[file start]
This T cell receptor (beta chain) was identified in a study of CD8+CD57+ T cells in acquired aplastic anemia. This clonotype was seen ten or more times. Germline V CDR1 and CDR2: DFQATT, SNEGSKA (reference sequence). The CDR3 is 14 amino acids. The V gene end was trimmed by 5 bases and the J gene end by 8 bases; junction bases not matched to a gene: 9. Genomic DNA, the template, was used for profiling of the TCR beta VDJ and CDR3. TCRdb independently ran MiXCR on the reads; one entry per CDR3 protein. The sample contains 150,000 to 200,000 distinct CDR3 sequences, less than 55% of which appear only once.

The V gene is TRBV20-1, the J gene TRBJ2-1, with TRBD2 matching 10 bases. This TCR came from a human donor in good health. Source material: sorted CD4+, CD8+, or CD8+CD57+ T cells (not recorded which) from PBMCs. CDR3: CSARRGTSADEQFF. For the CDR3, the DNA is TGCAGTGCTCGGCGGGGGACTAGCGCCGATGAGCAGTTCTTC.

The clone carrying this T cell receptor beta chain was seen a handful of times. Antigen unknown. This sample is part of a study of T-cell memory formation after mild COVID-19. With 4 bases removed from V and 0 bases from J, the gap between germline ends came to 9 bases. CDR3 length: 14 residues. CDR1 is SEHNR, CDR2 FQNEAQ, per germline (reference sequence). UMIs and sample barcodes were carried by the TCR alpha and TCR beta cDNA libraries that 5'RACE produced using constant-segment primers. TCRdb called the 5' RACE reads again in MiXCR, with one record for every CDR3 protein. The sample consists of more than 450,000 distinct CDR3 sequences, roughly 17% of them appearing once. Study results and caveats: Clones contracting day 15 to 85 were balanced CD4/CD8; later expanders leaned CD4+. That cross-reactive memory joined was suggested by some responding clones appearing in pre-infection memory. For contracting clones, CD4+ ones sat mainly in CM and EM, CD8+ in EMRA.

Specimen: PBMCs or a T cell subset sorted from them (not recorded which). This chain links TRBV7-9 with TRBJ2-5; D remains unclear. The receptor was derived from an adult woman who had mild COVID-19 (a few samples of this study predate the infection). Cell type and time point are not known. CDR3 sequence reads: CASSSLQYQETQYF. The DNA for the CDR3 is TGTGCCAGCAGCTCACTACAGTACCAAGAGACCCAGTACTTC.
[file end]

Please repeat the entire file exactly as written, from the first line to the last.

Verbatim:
This T cell receptor (beta chain) was identified in a study of CD8+CD57+ T cells in acquired aplastic anemia. This clonotype was seen ten or more times. Germline V CDR1 and CDR2: DFQATT, SNEGSKA (reference sequence). The CDR3 is 14 amino acids. The V gene end was trimmed by 5 bases and the J gene end by 8 bases; junction bases not matched to a gene: 9. Genomic DNA, the template, was used for profiling of the TCR beta VDJ and CDR3. TCRdb independently ran MiXCR on the reads; one entry per CDR3 protein. The sample contains 150,000 to 200,000 distinct CDR3 sequences, less than 55% of which appear only once.

The V gene is TRBV20-1, the J gene TRBJ2-1, with TRBD2 matching 10 bases. This TCR came from a human donor in good health. Source material: sorted CD4+, CD8+, or CD8+CD57+ T cells (not recorded which) from PBMCs. CDR3: CSARRGTSADEQFF. For the CDR3, the DNA is TGCAGTGCTCGGCGGGGGACTAGCGCCGATGAGCAGTTCTTC.

The clone carrying this T cell receptor beta chain was seen a handful of times. Antigen unknown. This sample is part of a study of T-cell memory formation after mild COVID-19. With 4 bases removed from V and 0 bases from J, the gap between germline ends came to 9 bases. CDR3 length: 14 residues. CDR1 is SEHNR, CDR2 FQNEAQ, per germline (reference sequence). UMIs and sample barcodes were carried by the TCR alpha and TCR beta cDNA libraries that 5'RACE produced using constant-segment primers. TCRdb called the 5' RACE reads again in MiXCR, with one record for every CDR3 protein. The sample consists of more than 450,000 distinct CDR3 sequences, roughly 17% of them appearing once. Study results and caveats: Clones contracting day 15 to 85 were balanced CD4/CD8; later expanders leaned CD4+. That cross-reactive memory joined was suggested by some responding clones appearing in pre-infection memory. For contracting clones, CD4+ ones sat mainly in CM and EM, CD8+ in EMRA.

Specimen: PBMCs or a T cell subset sorted from them (not recorded which). This chain links TRBV7-9 with TRBJ2-5; D remains unclear. The receptor was derived from an adult woman who had mild COVID-19 (a few samples of this study predate the infection). Cell type and time point are not known. CDR3 sequence reads: CASSSLQYQETQYF. The DNA for the CDR3 is TGTGCCAGCAGCTCACTACAGTACCAAGAGACCCAGTACTTC.